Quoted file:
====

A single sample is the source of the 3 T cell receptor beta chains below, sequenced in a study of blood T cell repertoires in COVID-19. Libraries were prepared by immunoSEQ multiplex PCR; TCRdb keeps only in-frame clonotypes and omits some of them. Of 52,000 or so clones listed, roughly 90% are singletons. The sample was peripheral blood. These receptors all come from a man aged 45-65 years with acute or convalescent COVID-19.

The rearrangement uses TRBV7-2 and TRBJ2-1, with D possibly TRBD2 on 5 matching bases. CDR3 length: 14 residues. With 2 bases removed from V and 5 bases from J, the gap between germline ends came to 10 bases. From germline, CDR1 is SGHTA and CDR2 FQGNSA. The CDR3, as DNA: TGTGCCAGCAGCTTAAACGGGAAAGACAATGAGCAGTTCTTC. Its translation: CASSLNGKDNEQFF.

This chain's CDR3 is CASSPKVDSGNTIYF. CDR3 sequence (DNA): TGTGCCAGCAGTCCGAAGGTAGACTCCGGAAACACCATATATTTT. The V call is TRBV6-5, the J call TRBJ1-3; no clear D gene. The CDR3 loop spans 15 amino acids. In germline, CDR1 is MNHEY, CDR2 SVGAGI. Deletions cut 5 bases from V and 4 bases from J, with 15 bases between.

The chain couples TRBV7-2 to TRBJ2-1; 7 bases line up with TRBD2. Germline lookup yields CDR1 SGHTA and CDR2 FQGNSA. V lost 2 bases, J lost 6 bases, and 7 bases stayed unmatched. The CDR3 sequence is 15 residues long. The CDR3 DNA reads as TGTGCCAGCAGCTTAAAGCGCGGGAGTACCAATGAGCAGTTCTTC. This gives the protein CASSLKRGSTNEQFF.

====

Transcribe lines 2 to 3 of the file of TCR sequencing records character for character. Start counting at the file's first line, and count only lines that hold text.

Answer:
The rearrangement uses TRBV7-2 and TRBJ2-1, with D possibly TRBD2 on 5 matching bases. CDR3 length: 14 residues. With 2 bases removed from V and 5 bases from J, the gap between germline ends came to 10 bases. From germline, CDR1 is SGHTA and CDR2 FQGNSA. The CDR3, as DNA: TGTGCCAGCAGCTTAAACGGGAAAGACAATGAGCAGTTCTTC. Its translation: CASSLNGKDNEQFF.

This chain's CDR3 is CASSPKVDSGNTIYF. CDR3 sequence (DNA): TGTGCCAGCAGTCCGAAGGTAGACTCCGGAAACACCATATATTTT. The V call is TRBV6-5, the J call TRBJ1-3; no clear D gene. The CDR3 loop spans 15 amino acids. In germline, CDR1 is MNHEY, CDR2 SVGAGI. Deletions cut 5 bases from V and 4 bases from J, with 15 bases between.